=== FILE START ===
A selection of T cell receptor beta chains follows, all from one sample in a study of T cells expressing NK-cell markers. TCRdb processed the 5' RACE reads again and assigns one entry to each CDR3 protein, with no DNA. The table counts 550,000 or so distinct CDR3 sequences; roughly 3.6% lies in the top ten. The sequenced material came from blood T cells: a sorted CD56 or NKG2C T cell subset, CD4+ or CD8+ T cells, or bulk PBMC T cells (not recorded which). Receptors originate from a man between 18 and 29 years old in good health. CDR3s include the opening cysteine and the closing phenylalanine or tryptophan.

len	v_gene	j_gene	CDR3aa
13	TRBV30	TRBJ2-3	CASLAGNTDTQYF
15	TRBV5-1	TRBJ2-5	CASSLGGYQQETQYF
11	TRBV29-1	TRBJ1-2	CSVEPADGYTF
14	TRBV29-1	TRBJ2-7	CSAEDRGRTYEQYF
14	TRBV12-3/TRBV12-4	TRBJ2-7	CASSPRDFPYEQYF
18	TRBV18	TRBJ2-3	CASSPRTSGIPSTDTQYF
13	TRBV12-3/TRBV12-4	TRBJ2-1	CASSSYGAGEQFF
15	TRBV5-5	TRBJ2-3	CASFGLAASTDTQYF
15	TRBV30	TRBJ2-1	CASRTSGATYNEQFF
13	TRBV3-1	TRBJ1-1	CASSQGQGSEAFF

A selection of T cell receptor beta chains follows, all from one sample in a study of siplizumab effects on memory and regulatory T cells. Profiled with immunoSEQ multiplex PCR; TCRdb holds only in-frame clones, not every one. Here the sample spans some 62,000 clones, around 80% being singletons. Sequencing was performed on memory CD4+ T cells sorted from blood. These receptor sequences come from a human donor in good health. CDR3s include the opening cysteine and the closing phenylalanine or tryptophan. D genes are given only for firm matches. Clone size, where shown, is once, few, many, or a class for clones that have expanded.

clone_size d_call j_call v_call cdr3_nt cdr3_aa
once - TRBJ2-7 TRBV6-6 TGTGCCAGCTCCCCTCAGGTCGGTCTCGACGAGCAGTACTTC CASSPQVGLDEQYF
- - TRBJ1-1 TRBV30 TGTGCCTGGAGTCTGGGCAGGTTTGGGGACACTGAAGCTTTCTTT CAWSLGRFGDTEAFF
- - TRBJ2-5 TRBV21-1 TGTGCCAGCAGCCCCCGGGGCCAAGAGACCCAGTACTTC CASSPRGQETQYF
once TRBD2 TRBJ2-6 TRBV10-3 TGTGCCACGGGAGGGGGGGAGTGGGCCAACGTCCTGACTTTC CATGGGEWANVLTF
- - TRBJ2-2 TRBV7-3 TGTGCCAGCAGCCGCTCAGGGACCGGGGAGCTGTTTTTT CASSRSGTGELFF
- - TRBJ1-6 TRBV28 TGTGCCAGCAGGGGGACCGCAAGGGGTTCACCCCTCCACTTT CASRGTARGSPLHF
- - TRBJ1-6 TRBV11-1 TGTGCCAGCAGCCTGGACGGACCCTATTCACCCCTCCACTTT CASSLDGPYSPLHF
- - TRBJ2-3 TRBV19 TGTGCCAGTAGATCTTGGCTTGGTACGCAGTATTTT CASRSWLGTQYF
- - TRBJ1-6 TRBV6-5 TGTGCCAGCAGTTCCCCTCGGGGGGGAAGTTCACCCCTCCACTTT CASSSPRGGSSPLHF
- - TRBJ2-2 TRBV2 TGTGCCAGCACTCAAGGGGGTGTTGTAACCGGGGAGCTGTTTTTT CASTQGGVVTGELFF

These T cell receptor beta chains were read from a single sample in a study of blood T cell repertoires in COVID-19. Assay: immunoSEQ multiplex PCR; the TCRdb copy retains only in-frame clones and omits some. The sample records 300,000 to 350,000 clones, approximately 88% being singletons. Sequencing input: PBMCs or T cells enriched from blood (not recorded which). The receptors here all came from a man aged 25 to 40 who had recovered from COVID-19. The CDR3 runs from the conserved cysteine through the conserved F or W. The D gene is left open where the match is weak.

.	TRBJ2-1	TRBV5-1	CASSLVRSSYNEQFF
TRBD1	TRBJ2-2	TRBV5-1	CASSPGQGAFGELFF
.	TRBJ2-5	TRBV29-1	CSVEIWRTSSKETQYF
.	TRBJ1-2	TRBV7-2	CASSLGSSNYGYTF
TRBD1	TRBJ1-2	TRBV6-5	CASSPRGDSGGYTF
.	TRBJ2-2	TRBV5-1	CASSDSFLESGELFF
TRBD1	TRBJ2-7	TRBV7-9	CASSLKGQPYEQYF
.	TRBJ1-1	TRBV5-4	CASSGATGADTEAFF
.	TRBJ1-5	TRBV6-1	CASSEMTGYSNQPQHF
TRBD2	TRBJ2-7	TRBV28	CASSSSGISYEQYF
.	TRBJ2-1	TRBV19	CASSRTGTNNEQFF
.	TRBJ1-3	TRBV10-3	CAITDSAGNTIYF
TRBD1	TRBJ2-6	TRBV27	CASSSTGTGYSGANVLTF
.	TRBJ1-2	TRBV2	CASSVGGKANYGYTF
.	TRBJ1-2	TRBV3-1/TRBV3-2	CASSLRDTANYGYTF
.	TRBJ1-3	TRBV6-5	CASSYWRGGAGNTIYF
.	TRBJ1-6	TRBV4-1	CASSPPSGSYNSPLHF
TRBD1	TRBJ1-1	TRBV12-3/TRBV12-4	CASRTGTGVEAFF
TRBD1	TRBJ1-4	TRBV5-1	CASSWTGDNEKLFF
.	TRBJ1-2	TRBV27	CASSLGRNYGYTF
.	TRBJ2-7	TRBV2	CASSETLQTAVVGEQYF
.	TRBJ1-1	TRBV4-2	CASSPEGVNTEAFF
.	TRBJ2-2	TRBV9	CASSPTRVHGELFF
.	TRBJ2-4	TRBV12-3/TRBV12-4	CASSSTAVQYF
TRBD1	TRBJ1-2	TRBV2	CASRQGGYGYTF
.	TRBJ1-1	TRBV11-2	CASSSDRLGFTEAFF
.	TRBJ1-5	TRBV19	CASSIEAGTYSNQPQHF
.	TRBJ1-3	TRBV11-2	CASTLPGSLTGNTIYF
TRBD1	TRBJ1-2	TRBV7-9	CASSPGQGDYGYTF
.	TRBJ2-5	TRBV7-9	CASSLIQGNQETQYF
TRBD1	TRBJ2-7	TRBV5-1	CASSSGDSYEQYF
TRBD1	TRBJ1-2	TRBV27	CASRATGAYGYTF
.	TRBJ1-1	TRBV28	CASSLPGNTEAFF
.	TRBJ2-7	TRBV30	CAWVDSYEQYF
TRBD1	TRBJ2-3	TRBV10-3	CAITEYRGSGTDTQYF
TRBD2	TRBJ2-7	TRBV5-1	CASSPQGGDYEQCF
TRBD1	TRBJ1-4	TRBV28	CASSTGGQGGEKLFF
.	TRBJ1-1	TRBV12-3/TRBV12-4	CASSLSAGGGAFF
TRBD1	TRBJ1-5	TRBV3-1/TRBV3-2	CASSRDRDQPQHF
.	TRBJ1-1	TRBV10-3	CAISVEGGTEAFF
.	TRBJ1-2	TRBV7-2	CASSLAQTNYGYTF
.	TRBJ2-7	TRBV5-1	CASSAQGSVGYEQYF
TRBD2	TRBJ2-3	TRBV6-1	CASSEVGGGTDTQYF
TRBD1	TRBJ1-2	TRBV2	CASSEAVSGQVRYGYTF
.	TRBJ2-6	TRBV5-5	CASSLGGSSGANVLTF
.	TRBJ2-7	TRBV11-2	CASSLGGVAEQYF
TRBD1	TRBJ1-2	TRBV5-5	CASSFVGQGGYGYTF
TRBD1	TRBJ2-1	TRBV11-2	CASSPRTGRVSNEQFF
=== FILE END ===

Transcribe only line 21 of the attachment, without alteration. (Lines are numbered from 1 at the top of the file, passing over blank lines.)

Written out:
- - TRBJ1-6 TRBV11-1 TGTGCCAGCAGCCTGGACGGACCCTATTCACCCCTCCACTTT CASSLDGPYSPLHF